When you're a new mother it is important to ensure your diet is full of the right vitamins and nutrients you need to keep the body functioning properly.

Not only is this vital for your own health, but if you are breastfeeding it is essential for the production of milk.

Here is a list of the top four diet staples for new mums to keep the body healthy.

Low-fat dairy products

When you've just had a baby you must ensure that you have a good intake of dairy products, which are integral to healthy breastfeeding.

However, to shift baby weight and to limit fat intake low-fat options are always best. These are full of protein, vitamin B and D and, of course, calcium.

Three cups of dairy each day is recommended to ensure you have enough calcium for yourself, as most of your intake will go on milk production.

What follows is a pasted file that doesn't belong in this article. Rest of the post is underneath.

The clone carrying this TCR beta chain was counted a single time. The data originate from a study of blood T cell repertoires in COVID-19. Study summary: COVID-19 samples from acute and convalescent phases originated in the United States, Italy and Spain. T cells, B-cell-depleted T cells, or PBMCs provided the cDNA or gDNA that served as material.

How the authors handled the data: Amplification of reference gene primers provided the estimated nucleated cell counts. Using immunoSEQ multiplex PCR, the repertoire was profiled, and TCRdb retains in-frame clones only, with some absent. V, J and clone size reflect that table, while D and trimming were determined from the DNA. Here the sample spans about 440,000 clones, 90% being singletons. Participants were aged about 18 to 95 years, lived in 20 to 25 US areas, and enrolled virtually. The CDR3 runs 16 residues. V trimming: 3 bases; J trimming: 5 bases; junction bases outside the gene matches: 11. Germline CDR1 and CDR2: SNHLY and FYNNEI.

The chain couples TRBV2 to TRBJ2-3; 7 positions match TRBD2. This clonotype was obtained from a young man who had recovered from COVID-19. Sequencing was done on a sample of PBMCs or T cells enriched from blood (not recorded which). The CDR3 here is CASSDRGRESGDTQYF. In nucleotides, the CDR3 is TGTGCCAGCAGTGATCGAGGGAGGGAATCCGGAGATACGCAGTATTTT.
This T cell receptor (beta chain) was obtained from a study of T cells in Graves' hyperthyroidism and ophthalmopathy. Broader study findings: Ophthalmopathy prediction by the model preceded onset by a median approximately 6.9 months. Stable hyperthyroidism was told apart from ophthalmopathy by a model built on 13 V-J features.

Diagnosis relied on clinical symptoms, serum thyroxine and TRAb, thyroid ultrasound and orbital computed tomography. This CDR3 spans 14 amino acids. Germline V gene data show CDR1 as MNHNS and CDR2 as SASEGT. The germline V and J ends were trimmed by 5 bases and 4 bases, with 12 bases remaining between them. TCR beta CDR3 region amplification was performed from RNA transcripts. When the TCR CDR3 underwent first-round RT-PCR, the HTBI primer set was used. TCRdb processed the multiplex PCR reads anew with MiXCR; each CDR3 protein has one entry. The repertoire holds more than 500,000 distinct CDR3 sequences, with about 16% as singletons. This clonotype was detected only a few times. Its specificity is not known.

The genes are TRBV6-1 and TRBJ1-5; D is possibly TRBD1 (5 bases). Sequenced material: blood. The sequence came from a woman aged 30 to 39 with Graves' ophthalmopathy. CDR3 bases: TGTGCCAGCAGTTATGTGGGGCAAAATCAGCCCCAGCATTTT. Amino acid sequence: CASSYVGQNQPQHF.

Iron-rich foods

Many new mums have iron deficiencies after giving birth and feel run down. Therefore, it is important to have foods rich in iron to boost energy levels and stop anaemia.

Lean beef is one food full of iron but if you're not a fan of meat then there are many nutritional supplements available.

The All in One Pregnancy Complex is a great option, as it contains essential micronutrients for pre- and post-pregnancy, including iron. Three capsules should be taken daily with food to get the best effects.

Omega-3 oils

One of the key ways to keep mood elevated after having a baby is to eat a lot of Omega-3 oils. Research has found that countries that eat these oils have a lower incidence of postpartum depression.

Salmon is firm favourite of those looking for Omega-3 and has lots of other benefits for new mums, including a type of fat called DHA. This is central for the development of a baby's nervous system and getting enough of this nutrient is important for healthy breastfeeding.


To keep energy levels high it is important to get enough protein. While meat is an obvious source of this, Brazil nuts are great for vegetarians. They also help to stabilise blood sugar levels and have beneficial fats for breast feeding.

Posted by Matilda Jones